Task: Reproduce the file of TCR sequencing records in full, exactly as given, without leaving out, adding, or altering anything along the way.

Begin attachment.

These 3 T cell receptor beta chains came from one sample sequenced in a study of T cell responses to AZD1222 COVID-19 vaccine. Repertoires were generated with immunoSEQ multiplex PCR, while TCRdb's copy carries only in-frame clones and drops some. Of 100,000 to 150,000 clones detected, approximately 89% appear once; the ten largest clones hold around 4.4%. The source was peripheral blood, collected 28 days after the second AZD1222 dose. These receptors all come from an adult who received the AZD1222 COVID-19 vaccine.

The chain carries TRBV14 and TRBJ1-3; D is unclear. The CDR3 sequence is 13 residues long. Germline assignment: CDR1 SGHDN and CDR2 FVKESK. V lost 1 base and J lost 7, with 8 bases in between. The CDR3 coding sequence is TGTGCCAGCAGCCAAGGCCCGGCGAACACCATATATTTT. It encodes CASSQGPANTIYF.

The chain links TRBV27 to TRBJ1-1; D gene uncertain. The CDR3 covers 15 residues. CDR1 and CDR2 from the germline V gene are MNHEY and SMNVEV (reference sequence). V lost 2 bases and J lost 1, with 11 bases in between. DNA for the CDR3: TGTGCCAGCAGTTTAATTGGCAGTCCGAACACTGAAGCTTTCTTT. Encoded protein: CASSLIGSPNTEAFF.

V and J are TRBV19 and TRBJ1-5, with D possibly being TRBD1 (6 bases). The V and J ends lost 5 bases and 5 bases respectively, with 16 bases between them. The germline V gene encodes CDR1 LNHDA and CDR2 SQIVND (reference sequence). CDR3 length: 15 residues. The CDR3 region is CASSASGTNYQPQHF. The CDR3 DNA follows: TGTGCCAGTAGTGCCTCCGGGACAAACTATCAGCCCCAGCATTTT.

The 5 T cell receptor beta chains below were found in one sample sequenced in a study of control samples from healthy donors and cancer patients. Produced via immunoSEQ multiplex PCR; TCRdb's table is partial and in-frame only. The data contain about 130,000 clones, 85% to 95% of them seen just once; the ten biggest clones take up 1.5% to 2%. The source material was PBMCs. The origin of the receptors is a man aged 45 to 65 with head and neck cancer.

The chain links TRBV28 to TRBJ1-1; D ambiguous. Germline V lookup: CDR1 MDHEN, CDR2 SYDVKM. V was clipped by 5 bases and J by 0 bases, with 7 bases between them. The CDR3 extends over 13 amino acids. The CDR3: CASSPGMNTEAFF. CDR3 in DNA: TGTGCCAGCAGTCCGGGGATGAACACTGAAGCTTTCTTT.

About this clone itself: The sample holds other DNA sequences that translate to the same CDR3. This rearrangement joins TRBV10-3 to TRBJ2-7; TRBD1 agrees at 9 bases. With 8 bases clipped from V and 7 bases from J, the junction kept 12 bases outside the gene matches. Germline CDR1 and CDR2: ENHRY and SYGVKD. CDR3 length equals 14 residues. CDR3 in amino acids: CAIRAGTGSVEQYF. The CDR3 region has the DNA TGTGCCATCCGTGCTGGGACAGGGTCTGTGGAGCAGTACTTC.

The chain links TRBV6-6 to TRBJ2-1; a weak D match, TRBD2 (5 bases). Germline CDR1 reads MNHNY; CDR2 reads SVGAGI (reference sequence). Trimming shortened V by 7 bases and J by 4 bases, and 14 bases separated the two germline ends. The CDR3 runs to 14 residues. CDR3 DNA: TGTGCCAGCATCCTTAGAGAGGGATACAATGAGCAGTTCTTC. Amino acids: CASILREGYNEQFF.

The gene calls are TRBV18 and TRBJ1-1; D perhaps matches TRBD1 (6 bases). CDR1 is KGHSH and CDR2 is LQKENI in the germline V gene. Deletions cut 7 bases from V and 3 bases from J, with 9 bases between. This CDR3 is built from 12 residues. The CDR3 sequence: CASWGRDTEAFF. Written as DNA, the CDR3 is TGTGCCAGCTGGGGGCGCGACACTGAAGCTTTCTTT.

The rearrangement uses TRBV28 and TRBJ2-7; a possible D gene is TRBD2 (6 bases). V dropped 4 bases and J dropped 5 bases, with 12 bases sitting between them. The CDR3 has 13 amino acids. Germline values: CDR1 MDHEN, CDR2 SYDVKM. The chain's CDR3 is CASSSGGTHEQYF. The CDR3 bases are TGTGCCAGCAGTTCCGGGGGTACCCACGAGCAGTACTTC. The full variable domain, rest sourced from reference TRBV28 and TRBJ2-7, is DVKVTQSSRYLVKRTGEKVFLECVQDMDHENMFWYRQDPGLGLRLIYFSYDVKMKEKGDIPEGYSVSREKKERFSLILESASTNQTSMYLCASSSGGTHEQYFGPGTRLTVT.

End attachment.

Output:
These 3 T cell receptor beta chains came from one sample sequenced in a study of T cell responses to AZD1222 COVID-19 vaccine. Repertoires were generated with immunoSEQ multiplex PCR, while TCRdb's copy carries only in-frame clones and drops some. Of 100,000 to 150,000 clones detected, approximately 89% appear once; the ten largest clones hold around 4.4%. The source was peripheral blood, collected 28 days after the second AZD1222 dose. These receptors all come from an adult who received the AZD1222 COVID-19 vaccine.

The chain carries TRBV14 and TRBJ1-3; D is unclear. The CDR3 sequence is 13 residues long. Germline assignment: CDR1 SGHDN and CDR2 FVKESK. V lost 1 base and J lost 7, with 8 bases in between. The CDR3 coding sequence is TGTGCCAGCAGCCAAGGCCCGGCGAACACCATATATTTT. It encodes CASSQGPANTIYF.

The chain links TRBV27 to TRBJ1-1; D gene uncertain. The CDR3 covers 15 residues. CDR1 and CDR2 from the germline V gene are MNHEY and SMNVEV (reference sequence). V lost 2 bases and J lost 1, with 11 bases in between. DNA for the CDR3: TGTGCCAGCAGTTTAATTGGCAGTCCGAACACTGAAGCTTTCTTT. Encoded protein: CASSLIGSPNTEAFF.

V and J are TRBV19 and TRBJ1-5, with D possibly being TRBD1 (6 bases). The V and J ends lost 5 bases and 5 bases respectively, with 16 bases between them. The germline V gene encodes CDR1 LNHDA and CDR2 SQIVND (reference sequence). CDR3 length: 15 residues. The CDR3 region is CASSASGTNYQPQHF. The CDR3 DNA follows: TGTGCCAGTAGTGCCTCCGGGACAAACTATCAGCCCCAGCATTTT.

The 5 T cell receptor beta chains below were found in one sample sequenced in a study of control samples from healthy donors and cancer patients. Produced via immunoSEQ multiplex PCR; TCRdb's table is partial and in-frame only. The data contain about 130,000 clones, 85% to 95% of them seen just once; the ten biggest clones take up 1.5% to 2%. The source material was PBMCs. The origin of the receptors is a man aged 45 to 65 with head and neck cancer.

The chain links TRBV28 to TRBJ1-1; D ambiguous. Germline V lookup: CDR1 MDHEN, CDR2 SYDVKM. V was clipped by 5 bases and J by 0 bases, with 7 bases between them. The CDR3 extends over 13 amino acids. The CDR3: CASSPGMNTEAFF. CDR3 in DNA: TGTGCCAGCAGTCCGGGGATGAACACTGAAGCTTTCTTT.

About this clone itself: The sample holds other DNA sequences that translate to the same CDR3. This rearrangement joins TRBV10-3 to TRBJ2-7; TRBD1 agrees at 9 bases. With 8 bases clipped from V and 7 bases from J, the junction kept 12 bases outside the gene matches. Germline CDR1 and CDR2: ENHRY and SYGVKD. CDR3 length equals 14 residues. CDR3 in amino acids: CAIRAGTGSVEQYF. The CDR3 region has the DNA TGTGCCATCCGTGCTGGGACAGGGTCTGTGGAGCAGTACTTC.

The chain links TRBV6-6 to TRBJ2-1; a weak D match, TRBD2 (5 bases). Germline CDR1 reads MNHNY; CDR2 reads SVGAGI (reference sequence). Trimming shortened V by 7 bases and J by 4 bases, and 14 bases separated the two germline ends. The CDR3 runs to 14 residues. CDR3 DNA: TGTGCCAGCATCCTTAGAGAGGGATACAATGAGCAGTTCTTC. Amino acids: CASILREGYNEQFF.

The gene calls are TRBV18 and TRBJ1-1; D perhaps matches TRBD1 (6 bases). CDR1 is KGHSH and CDR2 is LQKENI in the germline V gene. Deletions cut 7 bases from V and 3 bases from J, with 9 bases between. This CDR3 is built from 12 residues. The CDR3 sequence: CASWGRDTEAFF. Written as DNA, the CDR3 is TGTGCCAGCTGGGGGCGCGACACTGAAGCTTTCTTT.

The rearrangement uses TRBV28 and TRBJ2-7; a possible D gene is TRBD2 (6 bases). V dropped 4 bases and J dropped 5 bases, with 12 bases sitting between them. The CDR3 has 13 amino acids. Germline values: CDR1 MDHEN, CDR2 SYDVKM. The chain's CDR3 is CASSSGGTHEQYF. The CDR3 bases are TGTGCCAGCAGTTCCGGGGGTACCCACGAGCAGTACTTC. The full variable domain, rest sourced from reference TRBV28 and TRBJ2-7, is DVKVTQSSRYLVKRTGEKVFLECVQDMDHENMFWYRQDPGLGLRLIYFSYDVKMKEKGDIPEGYSVSREKKERFSLILESASTNQTSMYLCASSSGGTHEQYFGPGTRLTVT.